Ahead of Gujarat polls, political parties cash in on the vast rural banking network
With the BJP in power in the state and at the Centre, the party is focused on addressing the banking sector’s concerns after demonetisation; lakhs of customers of rural and urban cooperative banks will have a crucial say on the voting day.india Updated: Oct 10, 2017 08:02 IST
The impact of demonetisation was felt across sectors last year but the rural economy probably suffered the longest in Gujarat owing to its over-dependence on the cooperative banking system.
It was only in this June that district cooperative banks (DCBs) were allowed by the finance ministry to deposit the banned currency notes lying with them since the November 8 demonetisation.
What crippled the functioning of DCBs further was the RBI’s decision to bar these banks from receiving and exchanging banned Rs 500 and Rs 1,000 notes within five days of the demonetisation announcement.
Concerns that these banks being politically connected might be used for money laundering had led the central bank to impose the ban.
The decision hit the state hard as DCBs play a major role in its economy, particularly the rural one. Almost 20% of the state’s over six crore population is connected to these banks.
As Gujarat goes to polls by this year-end, the vast network of rural and urban cooperative banks and their lakhs of customers will count as a crucial vote bank for the political parties to tap into.
About one crore farmers associated with dairy and agriculture cooperatives and village-based credit societies are connected with 18 district cooperative banks. Plus the urban cooperative banks (UCBs) have around one crore customers.
- 16 of the 18 district cooperative banks (DCBs) have governing board members connected to the BJP
- Ajay Patel, close aide of Amit Shah, is chairman and director of the Ahmedabad district bank as well as of the apex Gujarat State Cooperative Bank
- More than one crore farmers are connected to the 18 DCBs. Urban cooperative banks cater to another one crore customers
“Though things have stabilized now, many rural folks are back home after losing their jobs in small and medium sectors. This will adversely affect the BJP’s prospects,” says Saagar Rabari, a farmers’ welfare leader.
“For seven months, around Rs 600 crore in old notes remained idle at DCBs. It was a difficult period, but we did not let this affect our customers beyond a point,” says Mahesh Patel, chairman of the Sabarkantha DCB.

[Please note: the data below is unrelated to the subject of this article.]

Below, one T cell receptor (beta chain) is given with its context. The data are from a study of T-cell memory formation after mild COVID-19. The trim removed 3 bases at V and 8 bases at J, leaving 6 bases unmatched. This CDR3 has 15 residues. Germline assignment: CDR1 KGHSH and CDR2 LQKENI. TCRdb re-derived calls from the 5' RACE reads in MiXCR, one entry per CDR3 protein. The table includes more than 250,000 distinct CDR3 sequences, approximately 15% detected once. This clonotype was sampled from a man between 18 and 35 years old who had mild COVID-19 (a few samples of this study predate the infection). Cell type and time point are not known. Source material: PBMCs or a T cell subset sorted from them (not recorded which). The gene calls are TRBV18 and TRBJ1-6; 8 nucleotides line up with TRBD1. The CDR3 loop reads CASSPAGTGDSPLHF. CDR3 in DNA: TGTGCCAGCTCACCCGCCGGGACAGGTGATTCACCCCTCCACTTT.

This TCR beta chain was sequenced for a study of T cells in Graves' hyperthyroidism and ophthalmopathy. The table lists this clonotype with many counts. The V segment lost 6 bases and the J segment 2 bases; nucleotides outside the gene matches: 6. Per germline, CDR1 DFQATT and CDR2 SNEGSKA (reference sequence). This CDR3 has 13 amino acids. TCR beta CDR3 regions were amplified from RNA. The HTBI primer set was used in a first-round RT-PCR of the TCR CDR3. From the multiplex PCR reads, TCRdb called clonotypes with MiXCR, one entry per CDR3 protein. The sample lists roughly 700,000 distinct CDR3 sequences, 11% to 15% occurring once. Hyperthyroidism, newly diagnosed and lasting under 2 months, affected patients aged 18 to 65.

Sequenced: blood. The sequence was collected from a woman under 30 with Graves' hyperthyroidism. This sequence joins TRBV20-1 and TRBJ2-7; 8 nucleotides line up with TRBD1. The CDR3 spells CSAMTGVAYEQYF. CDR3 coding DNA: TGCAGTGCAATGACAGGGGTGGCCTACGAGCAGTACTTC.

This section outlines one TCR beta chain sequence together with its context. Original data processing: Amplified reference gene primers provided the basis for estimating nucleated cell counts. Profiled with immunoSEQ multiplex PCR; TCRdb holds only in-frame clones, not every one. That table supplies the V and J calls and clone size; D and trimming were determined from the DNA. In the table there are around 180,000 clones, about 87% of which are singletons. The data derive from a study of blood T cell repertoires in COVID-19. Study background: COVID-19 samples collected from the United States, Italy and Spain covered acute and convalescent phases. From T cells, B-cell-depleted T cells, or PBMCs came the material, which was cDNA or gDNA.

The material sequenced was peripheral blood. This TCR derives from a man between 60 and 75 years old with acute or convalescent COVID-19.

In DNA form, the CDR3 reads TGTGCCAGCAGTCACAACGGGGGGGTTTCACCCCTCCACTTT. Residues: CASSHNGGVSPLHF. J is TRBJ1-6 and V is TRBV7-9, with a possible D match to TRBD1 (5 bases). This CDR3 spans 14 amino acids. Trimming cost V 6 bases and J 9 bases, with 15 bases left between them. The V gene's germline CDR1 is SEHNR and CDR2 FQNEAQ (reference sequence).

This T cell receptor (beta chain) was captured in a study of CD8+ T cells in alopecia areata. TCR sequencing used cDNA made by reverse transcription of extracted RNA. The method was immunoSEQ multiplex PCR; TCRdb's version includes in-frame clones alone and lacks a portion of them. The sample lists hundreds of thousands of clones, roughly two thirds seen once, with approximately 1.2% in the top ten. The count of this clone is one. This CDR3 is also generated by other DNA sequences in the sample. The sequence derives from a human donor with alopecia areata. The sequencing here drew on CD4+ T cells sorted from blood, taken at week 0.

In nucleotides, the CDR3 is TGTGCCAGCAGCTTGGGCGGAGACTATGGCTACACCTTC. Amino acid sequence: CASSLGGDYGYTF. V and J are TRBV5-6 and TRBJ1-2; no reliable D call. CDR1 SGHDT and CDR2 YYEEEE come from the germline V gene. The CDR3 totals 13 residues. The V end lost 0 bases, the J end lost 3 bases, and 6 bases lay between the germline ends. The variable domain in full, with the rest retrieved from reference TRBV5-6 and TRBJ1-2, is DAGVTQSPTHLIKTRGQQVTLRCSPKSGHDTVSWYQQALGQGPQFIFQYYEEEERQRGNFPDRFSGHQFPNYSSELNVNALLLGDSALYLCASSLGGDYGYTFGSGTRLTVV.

Almost 80% of the18 DCBs are directly or indirectly connected to the BJP. Only two of the 24 directors in the Gujarat State Co-operative Bank (GSCB), the apex body of all DCBs are not directly connected to the BJP. Among the directors is also BJP chief Amit Shah.
“The DCBs till the 1990s were Congress-dominated and now the BJP rules them,” says Narhari Amin, former deputy CM and vice-chairman of the state planning commission.
The tide turned in the BJP’s favour in 2009 when Ajay Patel, a close aide of Shah, was elected GSCB chairman despite Congress having 11 directors on the 21-member board. The Congress-backed directors too had voted for Patel.
The following year the BJP wrested control of the Gujarat State Cooperative and Rural Development Bank Limited due to infighting in the Congress.
In the aftermath, Amin who was then the Congress’ tallest cooperative sector leader switched loyalty to the BJP in 2012.
Amin’s departure triggered an exodus from Congress as soon Mahesh Patel and others followed suit. Saurashtra strongman and Porbandar MP Vithal Radadiya, who is also the Rajkot DCB chairman, was the last to don the saffron colour in 2014, soon after the NDA came to power at the Centre.
Grassroots Congress leaders during late PM Morarji Desai’s time strengthened the cooperative sector in Gujarat. For them, farmers’ interest was uppermost, says Mahesh Patel, whose father was also associated with the Congress.
“But the party could not maintain its dominance. The kind of eagerness the BJP has shown in controlling the sector was totally missing in the Congress,” says Amin.
The party accuses the BJP of adopting a “divide and rule” policy. “Be it ADC or GSCB, the BJP came to power through money and muscle power,” says Mohan Patel, Congress’ cooperative cell president.
With the BJP in power in the state and at the Centre, the party is focused on addressing the banking sector’s concerns after the demonetisation heartburn. Of the 7% interest rate that banks charge for farmers’ loans, the central and state governments contribute 2% each. The farmer, in effect, pays back only 3% interest.
“Often it takes two years for the 2% to come from the central government. In the wake of this, the state government has decided to set up a corpus of Rs 200 crore to meet the demands of DCBs. This will help us have enough liquidity,” says Mahesh Patel.
Like Patel, UCB Federation chairman Jyotindra Mehta, too, rules out that demonetisation will be an issue in the forthcoming assembly elections.